Actually, I lied a bit about the blue ribbon. I got the purple Grand Champion ribbon for this picture. I had entered it solely because two years before I saw how easy it would be to win a purple ribbon looking at the pictures that won it, and I wanted to win the purple ribbon. Sorry I lied, but the real reason for this picture is that I wanted to win that ribbon.

This painting, from the 1990s, was an attempt to make sofa art to sell in my sister-in-law’s home d├ęcor store. So, the real reason for this painting’s existence is greed. But since I ended up putting so many hours into it that I couldn’t justify selling it for twenty dollars in a store that went out of business because nobody ever shopped there, I got far more value out of it by keeping it and enjoying it myself. It was inspired by numerous paintings of Native Americans done by white people on display in Love’s Travel Stops across Texas in the 1990s.

This picture, “That Night in Saqqara,” is about youth versus age, thinking about death, immortality, and being afraid of any or all of it. The model for the Mummy is Boris Karloff who was so nice to pose for a production still from his movie that I could draw him long after he was actually dead. The boy was a seventh-grader in 1983 who did not actually pose for this without a shirt on or with an actual Ankh life-symbol around his neck. The Pharaoh in the tomb-mural in the background was from National Geographic Magazine, and I think was supposed to be Tutankhamun, but I could be wrong. I am old and I mix up lots of things I once clearly knew. That’s what mummified brains have to be like, apparently.

The reason I had to create this artwork was because I was increasingly falling victim to illness, especially arthritis, and I was constantly thinking about what it would be like to die alone, entombed in a two-bedroom apartment on North Stewart Street in Cotulla, Texas. This was well before I met and married my wife, who is now my wife of 25 years.

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Evolution of a Fairy

I decided to be lazy today. The work I am sharing with you only took a week to accomplish.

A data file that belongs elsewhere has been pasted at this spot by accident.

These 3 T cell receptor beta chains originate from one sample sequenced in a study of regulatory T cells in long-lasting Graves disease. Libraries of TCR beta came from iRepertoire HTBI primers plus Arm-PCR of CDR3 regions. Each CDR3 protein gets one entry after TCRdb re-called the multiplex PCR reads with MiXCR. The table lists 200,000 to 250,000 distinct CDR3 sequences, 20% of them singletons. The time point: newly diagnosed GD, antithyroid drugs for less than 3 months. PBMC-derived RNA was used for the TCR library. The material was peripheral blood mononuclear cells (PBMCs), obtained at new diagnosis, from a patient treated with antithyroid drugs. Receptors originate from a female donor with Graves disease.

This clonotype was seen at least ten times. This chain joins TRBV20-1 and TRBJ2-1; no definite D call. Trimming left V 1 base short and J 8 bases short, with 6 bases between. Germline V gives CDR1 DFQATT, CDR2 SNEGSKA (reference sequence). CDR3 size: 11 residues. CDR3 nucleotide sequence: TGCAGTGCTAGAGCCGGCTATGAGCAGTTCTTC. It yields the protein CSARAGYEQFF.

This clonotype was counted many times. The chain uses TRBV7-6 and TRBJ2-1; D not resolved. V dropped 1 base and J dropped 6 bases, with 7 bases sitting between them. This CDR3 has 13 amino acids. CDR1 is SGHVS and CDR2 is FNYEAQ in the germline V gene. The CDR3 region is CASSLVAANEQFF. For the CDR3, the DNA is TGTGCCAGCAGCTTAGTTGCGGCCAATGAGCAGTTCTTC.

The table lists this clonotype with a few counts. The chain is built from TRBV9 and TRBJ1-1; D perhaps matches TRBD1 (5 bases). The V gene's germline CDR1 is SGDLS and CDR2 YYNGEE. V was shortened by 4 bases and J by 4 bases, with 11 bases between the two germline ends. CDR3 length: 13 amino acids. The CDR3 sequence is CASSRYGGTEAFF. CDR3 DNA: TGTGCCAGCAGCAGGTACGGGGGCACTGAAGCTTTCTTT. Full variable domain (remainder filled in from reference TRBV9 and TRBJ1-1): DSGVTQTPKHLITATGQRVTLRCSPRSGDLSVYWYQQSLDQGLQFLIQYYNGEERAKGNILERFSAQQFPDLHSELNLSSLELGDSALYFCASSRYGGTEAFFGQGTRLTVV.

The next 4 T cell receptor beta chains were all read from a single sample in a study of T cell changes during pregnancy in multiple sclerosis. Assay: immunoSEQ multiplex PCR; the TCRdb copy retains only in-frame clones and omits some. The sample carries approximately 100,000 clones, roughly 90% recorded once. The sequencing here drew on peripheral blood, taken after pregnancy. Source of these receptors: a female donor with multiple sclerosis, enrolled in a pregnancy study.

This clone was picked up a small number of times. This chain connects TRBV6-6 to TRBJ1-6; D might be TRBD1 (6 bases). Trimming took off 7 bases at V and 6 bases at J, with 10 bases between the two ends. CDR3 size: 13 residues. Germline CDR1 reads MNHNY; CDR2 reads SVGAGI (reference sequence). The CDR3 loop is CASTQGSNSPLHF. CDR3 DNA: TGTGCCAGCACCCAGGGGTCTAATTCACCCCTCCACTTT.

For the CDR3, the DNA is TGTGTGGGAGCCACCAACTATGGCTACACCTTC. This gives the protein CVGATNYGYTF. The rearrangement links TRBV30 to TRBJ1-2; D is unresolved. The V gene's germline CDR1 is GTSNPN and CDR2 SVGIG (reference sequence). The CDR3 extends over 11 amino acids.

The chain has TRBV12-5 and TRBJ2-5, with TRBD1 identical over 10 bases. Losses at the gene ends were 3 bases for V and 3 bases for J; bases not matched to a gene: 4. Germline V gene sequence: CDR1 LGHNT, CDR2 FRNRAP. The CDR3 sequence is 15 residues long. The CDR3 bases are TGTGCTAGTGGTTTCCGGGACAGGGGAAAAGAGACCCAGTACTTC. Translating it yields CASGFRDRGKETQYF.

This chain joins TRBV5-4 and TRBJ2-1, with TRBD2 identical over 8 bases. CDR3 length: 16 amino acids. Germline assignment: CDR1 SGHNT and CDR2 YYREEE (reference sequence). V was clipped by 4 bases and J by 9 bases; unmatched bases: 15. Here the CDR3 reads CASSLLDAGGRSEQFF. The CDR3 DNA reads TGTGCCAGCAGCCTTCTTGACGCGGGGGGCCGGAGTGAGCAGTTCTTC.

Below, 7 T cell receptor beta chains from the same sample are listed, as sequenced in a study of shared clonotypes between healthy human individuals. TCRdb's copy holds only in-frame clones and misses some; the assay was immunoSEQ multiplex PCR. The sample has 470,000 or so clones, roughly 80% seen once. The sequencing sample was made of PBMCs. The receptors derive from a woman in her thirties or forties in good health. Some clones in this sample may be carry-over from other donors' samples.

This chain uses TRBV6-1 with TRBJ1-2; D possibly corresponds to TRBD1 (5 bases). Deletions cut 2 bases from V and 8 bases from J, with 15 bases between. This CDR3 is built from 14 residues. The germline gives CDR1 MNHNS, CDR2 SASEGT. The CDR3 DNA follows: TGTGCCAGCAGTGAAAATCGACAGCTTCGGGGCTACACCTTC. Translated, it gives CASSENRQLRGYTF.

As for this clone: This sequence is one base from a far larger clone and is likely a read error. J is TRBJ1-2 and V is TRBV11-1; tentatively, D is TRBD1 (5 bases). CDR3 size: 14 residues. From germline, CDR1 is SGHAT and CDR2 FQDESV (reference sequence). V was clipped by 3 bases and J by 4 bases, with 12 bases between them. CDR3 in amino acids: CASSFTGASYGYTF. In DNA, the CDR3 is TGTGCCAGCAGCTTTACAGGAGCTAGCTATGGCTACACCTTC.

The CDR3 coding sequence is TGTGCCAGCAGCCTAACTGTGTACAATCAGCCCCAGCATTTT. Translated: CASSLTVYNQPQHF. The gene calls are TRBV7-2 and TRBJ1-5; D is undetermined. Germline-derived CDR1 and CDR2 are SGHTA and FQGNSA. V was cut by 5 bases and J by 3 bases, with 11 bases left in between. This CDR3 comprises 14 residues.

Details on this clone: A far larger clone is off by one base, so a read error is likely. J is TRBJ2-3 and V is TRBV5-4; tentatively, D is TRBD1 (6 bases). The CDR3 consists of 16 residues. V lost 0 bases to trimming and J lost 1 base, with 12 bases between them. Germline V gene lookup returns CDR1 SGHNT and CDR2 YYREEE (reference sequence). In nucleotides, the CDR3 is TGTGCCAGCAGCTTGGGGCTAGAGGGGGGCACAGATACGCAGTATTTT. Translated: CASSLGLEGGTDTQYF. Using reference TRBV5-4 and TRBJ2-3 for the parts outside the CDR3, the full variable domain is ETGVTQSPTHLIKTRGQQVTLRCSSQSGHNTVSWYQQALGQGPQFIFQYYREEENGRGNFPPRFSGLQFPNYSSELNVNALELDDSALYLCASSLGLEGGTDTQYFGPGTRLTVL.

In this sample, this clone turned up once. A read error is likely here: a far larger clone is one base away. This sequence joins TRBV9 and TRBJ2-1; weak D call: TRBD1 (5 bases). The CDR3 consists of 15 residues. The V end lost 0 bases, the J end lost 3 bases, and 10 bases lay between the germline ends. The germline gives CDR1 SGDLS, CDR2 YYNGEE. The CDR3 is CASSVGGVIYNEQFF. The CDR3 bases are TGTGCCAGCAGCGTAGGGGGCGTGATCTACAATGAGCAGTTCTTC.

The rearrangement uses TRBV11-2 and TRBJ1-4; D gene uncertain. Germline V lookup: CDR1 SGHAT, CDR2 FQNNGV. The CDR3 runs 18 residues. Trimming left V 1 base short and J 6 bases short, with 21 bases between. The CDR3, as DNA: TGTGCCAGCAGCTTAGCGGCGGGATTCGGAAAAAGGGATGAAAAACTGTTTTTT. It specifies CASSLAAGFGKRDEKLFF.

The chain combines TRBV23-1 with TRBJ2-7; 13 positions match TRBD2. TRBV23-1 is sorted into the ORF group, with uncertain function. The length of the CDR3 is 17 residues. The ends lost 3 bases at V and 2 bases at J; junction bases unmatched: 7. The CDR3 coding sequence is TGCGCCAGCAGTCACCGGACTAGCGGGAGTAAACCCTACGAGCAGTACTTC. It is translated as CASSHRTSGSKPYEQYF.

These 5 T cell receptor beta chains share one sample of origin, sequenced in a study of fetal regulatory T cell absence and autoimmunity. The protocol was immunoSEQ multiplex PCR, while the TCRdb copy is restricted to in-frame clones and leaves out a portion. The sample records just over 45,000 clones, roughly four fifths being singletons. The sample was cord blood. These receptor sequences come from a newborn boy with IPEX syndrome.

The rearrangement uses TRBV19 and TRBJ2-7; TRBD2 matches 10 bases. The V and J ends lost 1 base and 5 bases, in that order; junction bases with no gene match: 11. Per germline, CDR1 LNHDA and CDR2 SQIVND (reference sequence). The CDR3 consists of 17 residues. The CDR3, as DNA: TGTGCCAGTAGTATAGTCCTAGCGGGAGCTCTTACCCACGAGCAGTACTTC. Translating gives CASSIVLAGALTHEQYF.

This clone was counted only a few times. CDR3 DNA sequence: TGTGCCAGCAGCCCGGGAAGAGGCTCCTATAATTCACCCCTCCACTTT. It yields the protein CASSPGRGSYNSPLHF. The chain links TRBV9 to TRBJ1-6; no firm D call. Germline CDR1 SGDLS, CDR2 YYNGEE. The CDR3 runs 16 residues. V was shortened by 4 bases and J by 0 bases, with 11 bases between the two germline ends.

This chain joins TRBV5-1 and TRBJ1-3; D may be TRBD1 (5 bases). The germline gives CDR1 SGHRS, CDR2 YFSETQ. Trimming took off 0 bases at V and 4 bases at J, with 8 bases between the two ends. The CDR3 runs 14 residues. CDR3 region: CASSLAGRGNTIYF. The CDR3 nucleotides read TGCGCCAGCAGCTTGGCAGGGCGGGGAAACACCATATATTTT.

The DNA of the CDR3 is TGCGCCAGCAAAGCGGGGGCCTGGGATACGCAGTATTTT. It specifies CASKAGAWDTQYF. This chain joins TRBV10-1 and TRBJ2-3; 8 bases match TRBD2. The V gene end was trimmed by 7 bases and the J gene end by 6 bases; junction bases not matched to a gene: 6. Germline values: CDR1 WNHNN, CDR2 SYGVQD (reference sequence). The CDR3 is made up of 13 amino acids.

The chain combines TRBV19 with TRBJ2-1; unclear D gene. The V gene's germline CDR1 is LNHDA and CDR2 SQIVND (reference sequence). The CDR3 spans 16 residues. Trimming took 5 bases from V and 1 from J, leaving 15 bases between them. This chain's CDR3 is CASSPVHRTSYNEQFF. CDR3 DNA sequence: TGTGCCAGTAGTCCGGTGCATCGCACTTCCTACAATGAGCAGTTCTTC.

She was inspired by a cartoon character in an old animated TV show. But the model for this idea was fully clothed and not a fairy. I don’t know why I felt it necessary to portray her nude.

But drawing clothes made from leaves and acorn caps is hard. So, this little 3-inch-tall fairy girl decided to pose nude.

This is a second drawing. The first one was a little too revealing and I felt the need to give her a longer braid.

This, then, is Derfentwinkle, a fairy resident of the Hidden Kingdom of Tellosia. Specifically she is the apprentice of an incompetent necromancer known as Old Bumble Bones.

Once I had the drawing scanned into a jpeg, I decided to enhance it with the basic paint program that came with the computer back when I bought it.

I am not overly fond of this kind of coloring. My old laptop is quirky and unreliable, and my arthritic fingers still prefer a pencil to a mouse or a keypad. So, I may recolor it with colored pencil, But for now, here she is in all her glory.

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Mangaphile

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My wife brought treasure back from the Philippines for my kids and me.  She spent over a thousand Filipino pesos at a book store over there and apparently bought out the store’s entire supply of “How-to-Draw-Manga/Anime” (though the amount she spent is not so impressive when you realize the exchange rate for a Filipino peso is .025 of an American dollar).  Anyway, I happen to love the Japanese anime-style cartoons.  I have since I was a kid in the 60’s watching Astroboy in black and white on the old Motorola TV set.  So, just as you would expect, I had to go on a drawing binge, copying ideas from the books, but putting my own spin on them.

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It is not the first time I have gone on anime-drawing binges.  Let me provide some proof of that from past posts;

So, there’s my original content for today.  The day after the 4th of July, I am celebrating one of the ways that Japan conquered the United States after World War II.  Yes, manga-style cartoons have far more kids carefully copying a cartoon style with big, cute eyes than probably ever tried to draw like Walt Kelly or Al Capp.

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Filed under artwork, autobiography, cartoons, drawing, humor, Paffooney, pen and ink paffoonies

Art to Help Me Be Happy

Some of the drawings and paintings I do, I do because they make me happy. I know it’s more noble if I do it to make you, the viewer, happy. But part of making art is that you are making it for your own needs. Art is therapy. Often, art is love. This picture of Shannon (not her real name) makes me happy. She was a student I loved, (only in the legal, Platonic sense.)

This one makes me happy. I drew it on a day I needed to laugh. And I laugh a little even now when I look at it.

This one is also a smirkable smirk-maker.

I drew this on a day when I was lonely.

This one tickles me on many levels.

These Telleron, temporary Martians helped me start my publishing career with the publication of Catch a Falling Star.

And pretty girls can make me happy too.

Especially naked ones.

And I mean drawing them, not what was in your evil mind.

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Filed under artwork, colored pencil, drawing, humor, Paffooney